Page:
• The Scroll: Agent of Change

    March 1, 2007
    As the demand for cooling and comfort has increased over the years, mechanical systems technology has had to keep pace. Environmental concerns have mobilized

    As the demand for cooling and comfort has increased over the years, mechanical systems technology has had to keep pace. Environmental concerns have mobilized policymakers around the world to impose new standards and regulations for energy conservation and refrigerant usage.
    Having successfully maneuvered through the minimum 13 SEER mandate, the industry is now preparing for 2010, when all HCFC refrigerants must be phased out. This has caused a level of concern among contractors, who are tasked with installing and maintaining air conditioning systems for their customers that can be sustained for many years.
    “The training and support (related to R-410A) is available. It’s just a question of whether or not contractors will avail themselves of it,” says Steve Miles, president of Jerry Kelly Heating Air Conditioning, St. Charles, MO.
    “The last time I spoke with my local distributor, he said that easily 50% of contractors are not certified to use R-410A,” Miles says. “We’ve been installing R-410A equipment for 5 or 6 years now. I think it’s going to create marvelous opportunities for contractors who know what to do, but it’s going to create enormous headaches for homeowners, when they have unqualified technicians dumping the wrong refrigerant into a system. When the change out occurs, it’s going to be a mess.”
    One such monumental shift in the industry took place in the 1980s, with the introduction of the scroll compressor by Emerson Climate Technologies, under the Copeland brand. In the beginning, contractors were wary of the unproven technology. It wasn’t long, however, before the scroll was a preferred technology for residential air conditioning systems, due to its compact size, high-efficiency, and reliability.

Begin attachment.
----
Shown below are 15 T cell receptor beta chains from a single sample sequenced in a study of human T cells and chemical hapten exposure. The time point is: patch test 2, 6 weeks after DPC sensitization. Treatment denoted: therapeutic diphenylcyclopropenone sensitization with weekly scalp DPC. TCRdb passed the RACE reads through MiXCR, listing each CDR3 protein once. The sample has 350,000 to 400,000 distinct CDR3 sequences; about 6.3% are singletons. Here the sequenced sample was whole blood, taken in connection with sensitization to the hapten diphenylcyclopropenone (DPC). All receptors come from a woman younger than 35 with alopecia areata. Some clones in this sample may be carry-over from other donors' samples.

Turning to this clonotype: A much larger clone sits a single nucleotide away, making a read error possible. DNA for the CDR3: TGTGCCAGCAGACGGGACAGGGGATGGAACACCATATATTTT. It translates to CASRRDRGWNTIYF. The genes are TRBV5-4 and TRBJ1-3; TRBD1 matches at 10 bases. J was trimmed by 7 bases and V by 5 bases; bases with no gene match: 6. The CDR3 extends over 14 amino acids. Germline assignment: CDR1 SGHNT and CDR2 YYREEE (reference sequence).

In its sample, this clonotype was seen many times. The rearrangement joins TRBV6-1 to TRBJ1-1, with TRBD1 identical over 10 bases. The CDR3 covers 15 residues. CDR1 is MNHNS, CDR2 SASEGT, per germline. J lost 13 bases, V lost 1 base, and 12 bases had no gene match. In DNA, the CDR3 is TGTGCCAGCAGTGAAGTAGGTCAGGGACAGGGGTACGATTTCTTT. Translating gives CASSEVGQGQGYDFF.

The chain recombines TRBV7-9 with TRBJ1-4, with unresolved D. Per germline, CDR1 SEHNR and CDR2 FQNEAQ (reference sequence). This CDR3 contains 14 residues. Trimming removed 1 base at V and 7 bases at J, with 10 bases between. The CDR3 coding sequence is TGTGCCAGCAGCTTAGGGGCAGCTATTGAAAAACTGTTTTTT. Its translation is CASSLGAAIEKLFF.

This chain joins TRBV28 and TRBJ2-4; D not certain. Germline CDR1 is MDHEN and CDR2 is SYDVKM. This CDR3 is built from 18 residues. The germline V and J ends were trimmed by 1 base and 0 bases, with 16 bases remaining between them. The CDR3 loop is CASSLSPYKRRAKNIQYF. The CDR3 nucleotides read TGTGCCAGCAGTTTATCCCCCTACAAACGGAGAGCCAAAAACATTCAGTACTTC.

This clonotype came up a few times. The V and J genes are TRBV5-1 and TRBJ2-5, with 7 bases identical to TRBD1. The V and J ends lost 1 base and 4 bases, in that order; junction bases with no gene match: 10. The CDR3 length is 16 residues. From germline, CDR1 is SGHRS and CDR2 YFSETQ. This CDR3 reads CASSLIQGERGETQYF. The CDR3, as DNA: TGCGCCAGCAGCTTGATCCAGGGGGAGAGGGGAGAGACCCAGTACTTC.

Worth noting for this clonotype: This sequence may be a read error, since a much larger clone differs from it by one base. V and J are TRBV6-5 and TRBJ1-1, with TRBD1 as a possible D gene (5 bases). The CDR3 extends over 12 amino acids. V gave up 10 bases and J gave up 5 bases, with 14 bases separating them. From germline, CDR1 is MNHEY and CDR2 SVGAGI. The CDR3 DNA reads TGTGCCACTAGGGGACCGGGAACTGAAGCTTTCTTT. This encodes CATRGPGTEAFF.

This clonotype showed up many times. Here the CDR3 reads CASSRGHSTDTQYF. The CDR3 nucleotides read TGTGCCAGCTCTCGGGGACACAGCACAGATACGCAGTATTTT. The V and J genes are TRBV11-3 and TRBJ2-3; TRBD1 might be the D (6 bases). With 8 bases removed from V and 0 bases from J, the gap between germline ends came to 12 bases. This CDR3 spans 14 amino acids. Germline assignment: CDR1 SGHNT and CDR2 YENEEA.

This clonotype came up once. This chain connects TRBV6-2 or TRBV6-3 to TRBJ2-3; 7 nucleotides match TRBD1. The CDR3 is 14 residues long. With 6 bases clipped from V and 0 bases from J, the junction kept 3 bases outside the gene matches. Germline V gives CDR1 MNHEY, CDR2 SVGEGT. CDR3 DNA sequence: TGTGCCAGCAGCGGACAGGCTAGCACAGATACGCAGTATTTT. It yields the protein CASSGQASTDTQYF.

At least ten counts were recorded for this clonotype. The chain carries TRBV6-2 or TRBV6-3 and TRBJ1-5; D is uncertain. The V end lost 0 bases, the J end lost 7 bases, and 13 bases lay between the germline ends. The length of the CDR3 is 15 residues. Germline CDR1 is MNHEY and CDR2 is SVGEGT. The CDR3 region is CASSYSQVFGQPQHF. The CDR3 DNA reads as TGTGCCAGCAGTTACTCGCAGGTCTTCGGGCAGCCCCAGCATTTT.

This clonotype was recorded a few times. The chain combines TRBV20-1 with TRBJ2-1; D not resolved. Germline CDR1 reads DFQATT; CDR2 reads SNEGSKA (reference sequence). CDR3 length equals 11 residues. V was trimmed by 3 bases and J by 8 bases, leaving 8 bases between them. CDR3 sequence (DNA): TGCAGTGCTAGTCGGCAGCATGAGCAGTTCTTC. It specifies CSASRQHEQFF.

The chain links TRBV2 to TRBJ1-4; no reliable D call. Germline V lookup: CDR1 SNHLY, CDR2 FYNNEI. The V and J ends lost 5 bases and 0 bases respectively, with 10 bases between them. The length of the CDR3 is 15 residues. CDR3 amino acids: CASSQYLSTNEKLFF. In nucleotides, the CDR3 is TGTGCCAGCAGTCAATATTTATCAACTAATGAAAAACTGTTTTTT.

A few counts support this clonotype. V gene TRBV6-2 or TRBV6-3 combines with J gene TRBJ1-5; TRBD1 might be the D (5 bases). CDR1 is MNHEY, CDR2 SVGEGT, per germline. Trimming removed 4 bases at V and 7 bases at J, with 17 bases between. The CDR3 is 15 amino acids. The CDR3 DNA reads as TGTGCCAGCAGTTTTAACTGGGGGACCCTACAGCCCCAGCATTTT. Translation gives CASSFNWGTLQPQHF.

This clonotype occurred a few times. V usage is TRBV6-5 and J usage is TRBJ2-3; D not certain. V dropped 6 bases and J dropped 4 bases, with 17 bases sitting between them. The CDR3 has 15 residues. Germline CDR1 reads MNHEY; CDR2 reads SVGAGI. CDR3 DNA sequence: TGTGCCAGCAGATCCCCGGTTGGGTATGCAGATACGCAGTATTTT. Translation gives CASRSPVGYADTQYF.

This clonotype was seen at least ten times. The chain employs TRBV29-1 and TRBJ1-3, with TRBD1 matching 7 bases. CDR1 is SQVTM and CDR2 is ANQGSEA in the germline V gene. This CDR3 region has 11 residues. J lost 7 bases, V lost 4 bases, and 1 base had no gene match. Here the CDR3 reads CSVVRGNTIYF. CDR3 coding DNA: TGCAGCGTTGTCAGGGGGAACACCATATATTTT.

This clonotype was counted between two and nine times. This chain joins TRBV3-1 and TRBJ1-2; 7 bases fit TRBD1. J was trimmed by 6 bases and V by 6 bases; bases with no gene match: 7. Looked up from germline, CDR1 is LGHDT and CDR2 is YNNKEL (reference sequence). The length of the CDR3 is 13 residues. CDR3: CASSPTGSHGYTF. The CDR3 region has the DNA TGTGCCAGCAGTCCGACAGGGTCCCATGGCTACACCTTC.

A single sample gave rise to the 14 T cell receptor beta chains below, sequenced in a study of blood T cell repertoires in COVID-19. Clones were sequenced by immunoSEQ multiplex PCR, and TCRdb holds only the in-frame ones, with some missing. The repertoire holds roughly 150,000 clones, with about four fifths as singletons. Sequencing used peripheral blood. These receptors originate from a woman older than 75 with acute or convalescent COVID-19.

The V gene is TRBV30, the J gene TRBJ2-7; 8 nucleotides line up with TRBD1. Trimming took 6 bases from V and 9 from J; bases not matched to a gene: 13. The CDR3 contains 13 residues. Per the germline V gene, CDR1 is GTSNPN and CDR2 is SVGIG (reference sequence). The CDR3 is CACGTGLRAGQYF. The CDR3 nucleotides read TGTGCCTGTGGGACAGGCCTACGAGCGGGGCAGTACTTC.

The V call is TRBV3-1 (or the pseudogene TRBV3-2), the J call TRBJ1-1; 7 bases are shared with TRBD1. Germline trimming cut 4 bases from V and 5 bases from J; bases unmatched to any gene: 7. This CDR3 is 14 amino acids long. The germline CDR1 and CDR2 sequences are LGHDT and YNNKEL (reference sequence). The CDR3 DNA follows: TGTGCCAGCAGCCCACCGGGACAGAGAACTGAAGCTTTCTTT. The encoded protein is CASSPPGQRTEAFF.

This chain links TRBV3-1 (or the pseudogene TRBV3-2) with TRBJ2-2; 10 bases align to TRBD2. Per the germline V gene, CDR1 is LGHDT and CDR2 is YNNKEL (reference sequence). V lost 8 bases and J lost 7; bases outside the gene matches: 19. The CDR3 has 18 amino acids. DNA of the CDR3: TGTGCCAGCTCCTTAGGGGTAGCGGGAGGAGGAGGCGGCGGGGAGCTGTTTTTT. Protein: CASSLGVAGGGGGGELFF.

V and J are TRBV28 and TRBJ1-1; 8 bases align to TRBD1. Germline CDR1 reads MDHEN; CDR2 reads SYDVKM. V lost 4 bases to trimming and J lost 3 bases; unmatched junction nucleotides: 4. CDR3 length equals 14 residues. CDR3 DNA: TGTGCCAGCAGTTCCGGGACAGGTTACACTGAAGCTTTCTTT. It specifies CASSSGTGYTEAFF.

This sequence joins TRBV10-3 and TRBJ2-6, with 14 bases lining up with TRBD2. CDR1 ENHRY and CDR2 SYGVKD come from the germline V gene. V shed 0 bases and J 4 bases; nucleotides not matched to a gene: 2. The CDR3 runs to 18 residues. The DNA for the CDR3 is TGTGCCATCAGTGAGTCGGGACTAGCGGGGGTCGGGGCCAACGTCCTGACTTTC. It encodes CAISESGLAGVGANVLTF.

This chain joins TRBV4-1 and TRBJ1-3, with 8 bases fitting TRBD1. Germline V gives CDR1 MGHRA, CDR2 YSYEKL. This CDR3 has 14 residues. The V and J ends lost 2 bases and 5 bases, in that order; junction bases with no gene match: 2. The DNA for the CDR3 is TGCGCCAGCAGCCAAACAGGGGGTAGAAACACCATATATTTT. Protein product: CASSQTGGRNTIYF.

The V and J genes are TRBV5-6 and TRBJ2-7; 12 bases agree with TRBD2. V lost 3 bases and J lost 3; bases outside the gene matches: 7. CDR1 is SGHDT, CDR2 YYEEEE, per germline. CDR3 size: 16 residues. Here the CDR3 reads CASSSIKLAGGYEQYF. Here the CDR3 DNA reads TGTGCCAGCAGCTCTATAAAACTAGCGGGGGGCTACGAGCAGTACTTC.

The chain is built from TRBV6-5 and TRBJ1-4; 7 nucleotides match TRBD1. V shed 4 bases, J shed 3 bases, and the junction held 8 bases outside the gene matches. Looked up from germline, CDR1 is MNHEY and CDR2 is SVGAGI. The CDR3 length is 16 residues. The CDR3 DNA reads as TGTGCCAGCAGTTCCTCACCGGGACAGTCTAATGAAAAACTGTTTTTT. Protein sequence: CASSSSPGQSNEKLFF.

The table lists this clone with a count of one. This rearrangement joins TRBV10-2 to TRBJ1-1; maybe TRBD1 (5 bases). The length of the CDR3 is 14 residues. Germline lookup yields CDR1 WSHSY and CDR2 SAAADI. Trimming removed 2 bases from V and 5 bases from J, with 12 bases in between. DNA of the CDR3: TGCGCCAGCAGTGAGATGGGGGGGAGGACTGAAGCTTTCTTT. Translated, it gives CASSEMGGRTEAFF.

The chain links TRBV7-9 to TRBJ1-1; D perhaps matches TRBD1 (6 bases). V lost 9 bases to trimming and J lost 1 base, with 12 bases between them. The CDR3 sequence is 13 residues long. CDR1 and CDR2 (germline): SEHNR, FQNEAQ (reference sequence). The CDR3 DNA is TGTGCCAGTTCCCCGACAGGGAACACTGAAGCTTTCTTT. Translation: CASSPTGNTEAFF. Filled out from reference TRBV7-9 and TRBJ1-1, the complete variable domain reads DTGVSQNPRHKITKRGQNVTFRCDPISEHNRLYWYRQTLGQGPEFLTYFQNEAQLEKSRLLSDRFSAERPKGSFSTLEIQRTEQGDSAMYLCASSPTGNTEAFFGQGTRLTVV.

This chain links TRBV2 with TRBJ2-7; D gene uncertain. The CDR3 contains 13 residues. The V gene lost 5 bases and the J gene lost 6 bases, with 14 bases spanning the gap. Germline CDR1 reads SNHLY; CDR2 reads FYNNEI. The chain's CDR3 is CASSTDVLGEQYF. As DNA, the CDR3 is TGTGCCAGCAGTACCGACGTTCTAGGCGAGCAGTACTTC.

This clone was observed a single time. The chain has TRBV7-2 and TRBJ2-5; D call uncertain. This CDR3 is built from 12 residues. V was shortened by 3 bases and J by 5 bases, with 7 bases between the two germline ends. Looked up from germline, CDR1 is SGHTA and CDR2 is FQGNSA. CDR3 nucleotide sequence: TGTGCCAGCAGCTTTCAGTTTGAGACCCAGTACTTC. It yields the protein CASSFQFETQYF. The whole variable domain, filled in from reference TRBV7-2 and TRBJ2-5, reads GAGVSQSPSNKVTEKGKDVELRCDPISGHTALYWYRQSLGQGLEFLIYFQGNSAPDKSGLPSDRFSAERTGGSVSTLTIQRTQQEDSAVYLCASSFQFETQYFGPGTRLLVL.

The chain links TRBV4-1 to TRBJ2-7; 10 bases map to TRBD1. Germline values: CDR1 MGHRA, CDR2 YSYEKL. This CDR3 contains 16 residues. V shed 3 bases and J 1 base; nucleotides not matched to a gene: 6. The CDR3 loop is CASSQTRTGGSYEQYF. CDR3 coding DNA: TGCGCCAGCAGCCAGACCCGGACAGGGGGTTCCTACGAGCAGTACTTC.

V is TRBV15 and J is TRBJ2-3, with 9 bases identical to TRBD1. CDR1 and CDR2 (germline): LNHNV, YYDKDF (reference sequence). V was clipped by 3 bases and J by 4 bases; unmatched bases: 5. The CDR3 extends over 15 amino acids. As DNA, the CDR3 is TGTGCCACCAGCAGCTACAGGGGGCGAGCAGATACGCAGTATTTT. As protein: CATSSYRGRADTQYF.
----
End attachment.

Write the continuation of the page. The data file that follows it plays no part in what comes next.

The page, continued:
When13 SEER was announced, some manufacturers and distributors worried that they’d have to completely retool or change out their inventory to meet the demand for 13 SEER systems. However, with 20 years of field proof behind it, the scroll’s design already allowed for higher efficiencies. If anything, the scroll’s ability to reach these higher efficiencies was being underused prior to the 13 SEER transition.
    Efficiency – at what price?
    As new regulations are imposed, in any context, there are always questions and concerns about altering behavior. When 13 SEER became the minimum efficiency standard, certain things needed to change, such as truck-size and types of equipment to stock.
    The 13 SEER mandate was a challenge, however contractors were able to transition smoothly because they had established a level of comfort and confidence in some of the equipment already on the market. That equipment works seamlessly with the higher-efficiency systems. Scroll compressors are amazingly versatile and reliable, and proved capable of performing at the higher efficiency levels.
    “Scroll compressors are very simple, with fewer moving parts, and appear to have a much better track record than other compressors,” Miles says.
    R-410A on Deck
    With refrigerant leaks and energy consumption on regulators’ minds, the Montreal Protocol marked the phaseout of all HCFC refrigerants by the year 2010, and heating and cooling contractors had to find an alternative to industry standby R-22.
    The air conditioning industry, particularly on the residential side, seems to have come to an agreement that R-410A will be the environmentally-friendly refrigerant of choice. Though there is still much to be done to ensure the entire industry is prepared for the 2010 phase-out of R-22 and other HCFC refrigerants, there are already millions of scroll compressors on the market specifically designed for R-410A.
    The industry learned a valuable lesson in preparation for the 13 SEER transition. Because many manufacturers, distributors, and contractors effectively navigated through that transition, the industry has taken a “sooner-than-later” approach, and has embraced more environmentally friendly refrigerants.
    The Results of Forward Thinking
    Heating and cooling contractors have always had to battle unfair stereotypes about their trustworthiness, stereotypes that are promoted through tabloid television shows, at least on an annual basis. The HVAC industry, and contractors, in particular, should help each other by promoting the benefits of responsible HVAC service and installation.
    The fact that the industry is working early to phase-out HCFCs has a positive impact on the environment that will become more apparent with time. As contractors talk to their customers about energy efficiency, comfort, and sustainable systems that will be compliant for a number of years, they're building their reputations and earning loyal customers.
    Transitions can create pain, but also opportunities. The components are out there now for contractors to sell, and they’ll be able to tell their customers they’re getting a system which will save them money on energy for years to come.